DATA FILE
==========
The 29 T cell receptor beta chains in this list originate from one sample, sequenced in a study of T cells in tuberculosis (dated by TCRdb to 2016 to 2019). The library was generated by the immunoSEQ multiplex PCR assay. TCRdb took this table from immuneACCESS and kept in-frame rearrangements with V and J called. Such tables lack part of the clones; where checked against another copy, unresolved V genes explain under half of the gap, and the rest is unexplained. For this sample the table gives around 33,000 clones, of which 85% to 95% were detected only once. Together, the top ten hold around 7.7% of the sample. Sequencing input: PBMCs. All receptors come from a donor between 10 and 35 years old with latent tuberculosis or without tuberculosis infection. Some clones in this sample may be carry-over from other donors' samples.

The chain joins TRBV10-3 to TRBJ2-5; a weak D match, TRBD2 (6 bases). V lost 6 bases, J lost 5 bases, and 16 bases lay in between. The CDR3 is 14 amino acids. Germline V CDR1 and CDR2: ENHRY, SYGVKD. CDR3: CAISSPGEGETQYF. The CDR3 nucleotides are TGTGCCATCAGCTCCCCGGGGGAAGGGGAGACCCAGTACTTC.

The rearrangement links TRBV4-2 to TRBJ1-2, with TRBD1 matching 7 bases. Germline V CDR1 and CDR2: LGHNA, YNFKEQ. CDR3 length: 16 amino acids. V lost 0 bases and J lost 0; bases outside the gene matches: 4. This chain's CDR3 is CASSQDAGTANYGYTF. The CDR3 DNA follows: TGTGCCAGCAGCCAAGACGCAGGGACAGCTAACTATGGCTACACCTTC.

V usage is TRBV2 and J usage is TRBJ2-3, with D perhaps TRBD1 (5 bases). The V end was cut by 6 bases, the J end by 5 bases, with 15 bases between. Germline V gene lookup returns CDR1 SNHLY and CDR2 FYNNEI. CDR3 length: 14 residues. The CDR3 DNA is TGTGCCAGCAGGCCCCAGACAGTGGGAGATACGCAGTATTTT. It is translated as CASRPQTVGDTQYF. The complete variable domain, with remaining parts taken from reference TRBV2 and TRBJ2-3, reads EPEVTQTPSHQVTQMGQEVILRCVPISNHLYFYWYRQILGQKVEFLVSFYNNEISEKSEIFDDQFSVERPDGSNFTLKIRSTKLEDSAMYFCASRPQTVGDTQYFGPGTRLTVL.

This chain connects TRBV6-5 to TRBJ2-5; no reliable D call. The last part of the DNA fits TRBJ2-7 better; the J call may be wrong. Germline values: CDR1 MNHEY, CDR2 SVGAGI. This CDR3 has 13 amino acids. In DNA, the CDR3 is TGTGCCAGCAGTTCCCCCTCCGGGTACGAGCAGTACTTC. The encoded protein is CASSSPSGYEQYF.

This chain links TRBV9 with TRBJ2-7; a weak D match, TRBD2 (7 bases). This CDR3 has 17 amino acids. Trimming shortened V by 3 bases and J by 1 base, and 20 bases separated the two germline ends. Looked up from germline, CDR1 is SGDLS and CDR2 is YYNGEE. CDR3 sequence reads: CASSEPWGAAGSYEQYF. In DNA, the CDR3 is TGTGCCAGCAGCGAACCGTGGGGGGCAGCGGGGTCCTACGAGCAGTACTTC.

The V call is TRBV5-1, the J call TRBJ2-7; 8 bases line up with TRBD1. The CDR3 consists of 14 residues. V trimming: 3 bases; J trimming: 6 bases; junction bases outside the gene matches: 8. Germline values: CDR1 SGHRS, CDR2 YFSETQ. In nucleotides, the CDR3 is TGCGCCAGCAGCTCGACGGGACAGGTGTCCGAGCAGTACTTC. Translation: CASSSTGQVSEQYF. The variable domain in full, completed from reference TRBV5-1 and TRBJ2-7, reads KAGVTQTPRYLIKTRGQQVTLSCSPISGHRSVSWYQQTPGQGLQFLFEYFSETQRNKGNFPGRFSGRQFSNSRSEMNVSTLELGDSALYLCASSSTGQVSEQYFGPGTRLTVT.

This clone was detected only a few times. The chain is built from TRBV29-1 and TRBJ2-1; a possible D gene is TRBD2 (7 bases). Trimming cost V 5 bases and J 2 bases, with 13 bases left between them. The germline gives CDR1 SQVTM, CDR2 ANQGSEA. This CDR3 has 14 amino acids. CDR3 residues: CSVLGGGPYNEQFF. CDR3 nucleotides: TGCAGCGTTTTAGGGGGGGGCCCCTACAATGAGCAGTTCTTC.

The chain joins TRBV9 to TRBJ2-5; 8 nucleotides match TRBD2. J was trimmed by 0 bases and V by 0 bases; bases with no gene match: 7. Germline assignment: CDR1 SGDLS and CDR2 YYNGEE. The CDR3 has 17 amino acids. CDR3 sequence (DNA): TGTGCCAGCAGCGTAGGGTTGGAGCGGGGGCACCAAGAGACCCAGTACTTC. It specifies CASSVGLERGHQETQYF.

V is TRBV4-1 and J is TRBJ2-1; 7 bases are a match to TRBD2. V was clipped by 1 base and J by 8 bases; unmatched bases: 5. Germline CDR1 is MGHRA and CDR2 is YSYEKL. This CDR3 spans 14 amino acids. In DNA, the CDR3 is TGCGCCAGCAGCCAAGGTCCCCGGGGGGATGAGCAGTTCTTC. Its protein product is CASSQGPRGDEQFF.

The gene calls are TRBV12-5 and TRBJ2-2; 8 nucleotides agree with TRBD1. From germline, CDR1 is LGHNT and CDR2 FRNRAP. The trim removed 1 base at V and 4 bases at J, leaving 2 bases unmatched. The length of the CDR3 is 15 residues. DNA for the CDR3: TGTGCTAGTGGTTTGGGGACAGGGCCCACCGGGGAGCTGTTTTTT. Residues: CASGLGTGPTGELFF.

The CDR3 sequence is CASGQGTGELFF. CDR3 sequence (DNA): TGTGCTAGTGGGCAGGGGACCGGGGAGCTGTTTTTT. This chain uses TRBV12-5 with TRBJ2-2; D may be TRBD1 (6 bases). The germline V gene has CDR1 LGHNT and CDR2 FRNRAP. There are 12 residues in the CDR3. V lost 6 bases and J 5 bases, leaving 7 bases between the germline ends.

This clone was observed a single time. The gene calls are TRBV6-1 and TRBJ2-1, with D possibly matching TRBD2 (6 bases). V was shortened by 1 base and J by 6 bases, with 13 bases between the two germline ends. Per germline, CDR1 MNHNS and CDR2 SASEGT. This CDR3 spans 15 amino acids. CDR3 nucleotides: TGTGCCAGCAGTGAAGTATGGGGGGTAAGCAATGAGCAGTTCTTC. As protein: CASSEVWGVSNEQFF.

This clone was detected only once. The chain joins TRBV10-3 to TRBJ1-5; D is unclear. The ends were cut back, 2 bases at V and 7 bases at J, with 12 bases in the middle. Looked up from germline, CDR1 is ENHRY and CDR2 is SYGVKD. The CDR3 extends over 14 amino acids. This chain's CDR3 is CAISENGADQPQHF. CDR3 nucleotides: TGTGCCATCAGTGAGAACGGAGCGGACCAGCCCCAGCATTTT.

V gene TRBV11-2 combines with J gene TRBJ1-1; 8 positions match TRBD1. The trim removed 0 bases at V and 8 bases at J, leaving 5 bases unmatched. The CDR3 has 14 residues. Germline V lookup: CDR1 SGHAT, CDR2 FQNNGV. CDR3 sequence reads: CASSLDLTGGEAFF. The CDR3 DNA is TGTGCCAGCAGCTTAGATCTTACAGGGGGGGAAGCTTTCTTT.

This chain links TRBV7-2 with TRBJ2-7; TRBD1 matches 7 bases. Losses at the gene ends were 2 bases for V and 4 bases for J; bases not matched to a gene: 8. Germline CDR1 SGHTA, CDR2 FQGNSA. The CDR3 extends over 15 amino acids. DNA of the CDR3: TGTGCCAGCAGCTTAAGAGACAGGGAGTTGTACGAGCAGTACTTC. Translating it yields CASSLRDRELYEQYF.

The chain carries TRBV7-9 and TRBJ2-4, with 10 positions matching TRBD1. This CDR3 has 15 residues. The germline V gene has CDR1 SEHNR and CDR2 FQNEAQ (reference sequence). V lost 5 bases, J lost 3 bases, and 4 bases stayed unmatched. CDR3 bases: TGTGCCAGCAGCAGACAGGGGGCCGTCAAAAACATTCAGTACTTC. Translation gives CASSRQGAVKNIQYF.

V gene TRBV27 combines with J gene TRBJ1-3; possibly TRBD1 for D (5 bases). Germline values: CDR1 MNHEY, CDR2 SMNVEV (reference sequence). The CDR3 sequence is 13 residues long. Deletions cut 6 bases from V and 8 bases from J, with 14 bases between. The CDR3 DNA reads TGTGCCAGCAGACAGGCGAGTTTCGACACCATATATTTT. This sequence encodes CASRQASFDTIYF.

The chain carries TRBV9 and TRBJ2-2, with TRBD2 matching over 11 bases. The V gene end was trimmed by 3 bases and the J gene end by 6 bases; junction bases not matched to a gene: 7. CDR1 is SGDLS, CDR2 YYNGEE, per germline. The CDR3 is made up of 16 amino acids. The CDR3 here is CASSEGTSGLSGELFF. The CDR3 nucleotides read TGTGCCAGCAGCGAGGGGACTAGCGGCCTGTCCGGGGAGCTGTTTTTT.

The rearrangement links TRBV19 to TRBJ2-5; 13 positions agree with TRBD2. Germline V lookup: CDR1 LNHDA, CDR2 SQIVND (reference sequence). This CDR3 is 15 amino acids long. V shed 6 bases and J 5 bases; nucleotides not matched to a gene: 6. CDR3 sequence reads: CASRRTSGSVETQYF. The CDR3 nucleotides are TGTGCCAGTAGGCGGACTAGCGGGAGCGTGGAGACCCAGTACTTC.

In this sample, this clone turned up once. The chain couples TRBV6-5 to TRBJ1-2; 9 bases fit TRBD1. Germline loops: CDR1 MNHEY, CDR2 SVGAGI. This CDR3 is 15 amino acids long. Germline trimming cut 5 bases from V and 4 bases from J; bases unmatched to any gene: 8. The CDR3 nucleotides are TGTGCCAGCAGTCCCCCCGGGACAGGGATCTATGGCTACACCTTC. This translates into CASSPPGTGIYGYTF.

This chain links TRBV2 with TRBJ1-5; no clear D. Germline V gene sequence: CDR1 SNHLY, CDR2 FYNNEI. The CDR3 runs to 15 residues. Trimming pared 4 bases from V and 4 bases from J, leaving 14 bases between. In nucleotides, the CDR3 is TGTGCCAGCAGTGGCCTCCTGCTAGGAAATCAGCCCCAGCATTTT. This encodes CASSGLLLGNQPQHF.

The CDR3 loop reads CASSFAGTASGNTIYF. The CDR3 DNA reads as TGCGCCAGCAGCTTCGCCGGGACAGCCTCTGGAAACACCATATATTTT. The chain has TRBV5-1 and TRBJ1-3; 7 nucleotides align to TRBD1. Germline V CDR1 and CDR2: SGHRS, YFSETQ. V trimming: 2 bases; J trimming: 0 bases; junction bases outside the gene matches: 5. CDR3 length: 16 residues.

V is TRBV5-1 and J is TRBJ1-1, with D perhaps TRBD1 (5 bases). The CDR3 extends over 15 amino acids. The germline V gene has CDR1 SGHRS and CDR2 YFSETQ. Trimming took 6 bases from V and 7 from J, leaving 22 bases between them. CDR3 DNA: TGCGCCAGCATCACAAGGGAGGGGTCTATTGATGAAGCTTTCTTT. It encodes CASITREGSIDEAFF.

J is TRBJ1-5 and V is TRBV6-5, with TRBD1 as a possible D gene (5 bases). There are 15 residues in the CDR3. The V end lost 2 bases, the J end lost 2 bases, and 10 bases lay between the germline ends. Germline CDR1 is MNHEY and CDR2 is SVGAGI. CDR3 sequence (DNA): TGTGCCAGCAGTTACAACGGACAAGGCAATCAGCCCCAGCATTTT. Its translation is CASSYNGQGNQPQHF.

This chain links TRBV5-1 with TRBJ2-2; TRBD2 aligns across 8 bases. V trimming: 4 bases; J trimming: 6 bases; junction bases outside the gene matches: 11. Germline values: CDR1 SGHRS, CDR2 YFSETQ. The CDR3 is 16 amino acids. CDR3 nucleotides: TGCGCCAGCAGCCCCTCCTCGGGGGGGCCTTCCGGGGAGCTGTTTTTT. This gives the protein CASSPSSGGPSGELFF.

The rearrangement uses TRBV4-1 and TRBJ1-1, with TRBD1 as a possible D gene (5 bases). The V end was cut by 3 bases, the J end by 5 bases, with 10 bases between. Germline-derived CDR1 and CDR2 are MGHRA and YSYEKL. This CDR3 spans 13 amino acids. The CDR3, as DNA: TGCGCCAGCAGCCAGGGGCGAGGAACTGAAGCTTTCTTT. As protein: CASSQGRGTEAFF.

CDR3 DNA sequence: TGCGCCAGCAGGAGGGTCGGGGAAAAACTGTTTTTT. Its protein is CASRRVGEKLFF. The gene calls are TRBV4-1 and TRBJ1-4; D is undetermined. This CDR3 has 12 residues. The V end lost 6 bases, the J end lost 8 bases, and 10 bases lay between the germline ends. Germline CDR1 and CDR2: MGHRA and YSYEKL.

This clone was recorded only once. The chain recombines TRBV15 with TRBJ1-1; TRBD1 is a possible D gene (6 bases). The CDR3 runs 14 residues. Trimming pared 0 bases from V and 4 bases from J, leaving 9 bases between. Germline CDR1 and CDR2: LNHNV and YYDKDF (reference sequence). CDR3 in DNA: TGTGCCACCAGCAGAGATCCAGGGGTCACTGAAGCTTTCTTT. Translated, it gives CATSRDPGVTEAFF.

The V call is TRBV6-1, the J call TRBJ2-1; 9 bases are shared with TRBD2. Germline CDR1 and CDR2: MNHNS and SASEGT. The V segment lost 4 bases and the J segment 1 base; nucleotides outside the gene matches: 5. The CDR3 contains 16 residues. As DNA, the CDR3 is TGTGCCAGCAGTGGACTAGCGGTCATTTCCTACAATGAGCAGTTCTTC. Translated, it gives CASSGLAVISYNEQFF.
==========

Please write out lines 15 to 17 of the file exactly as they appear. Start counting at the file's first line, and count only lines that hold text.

V gene TRBV11-2 combines with J gene TRBJ1-1; 8 positions match TRBD1. The trim removed 0 bases at V and 8 bases at J, leaving 5 bases unmatched. The CDR3 has 14 residues. Germline V lookup: CDR1 SGHAT, CDR2 FQNNGV. CDR3 sequence reads: CASSLDLTGGEAFF. The CDR3 DNA is TGTGCCAGCAGCTTAGATCTTACAGGGGGGGAAGCTTTCTTT.

This chain links TRBV7-2 with TRBJ2-7; TRBD1 matches 7 bases. Losses at the gene ends were 2 bases for V and 4 bases for J; bases not matched to a gene: 8. Germline CDR1 SGHTA, CDR2 FQGNSA. The CDR3 extends over 15 amino acids. DNA of the CDR3: TGTGCCAGCAGCTTAAGAGACAGGGAGTTGTACGAGCAGTACTTC. Translating it yields CASSLRDRELYEQYF.

The chain carries TRBV7-9 and TRBJ2-4, with 10 positions matching TRBD1. This CDR3 has 15 residues. The germline V gene has CDR1 SEHNR and CDR2 FQNEAQ (reference sequence). V lost 5 bases, J lost 3 bases, and 4 bases stayed unmatched. CDR3 bases: TGTGCCAGCAGCAGACAGGGGGCCGTCAAAAACATTCAGTACTTC. Translation gives CASSRQGAVKNIQYF.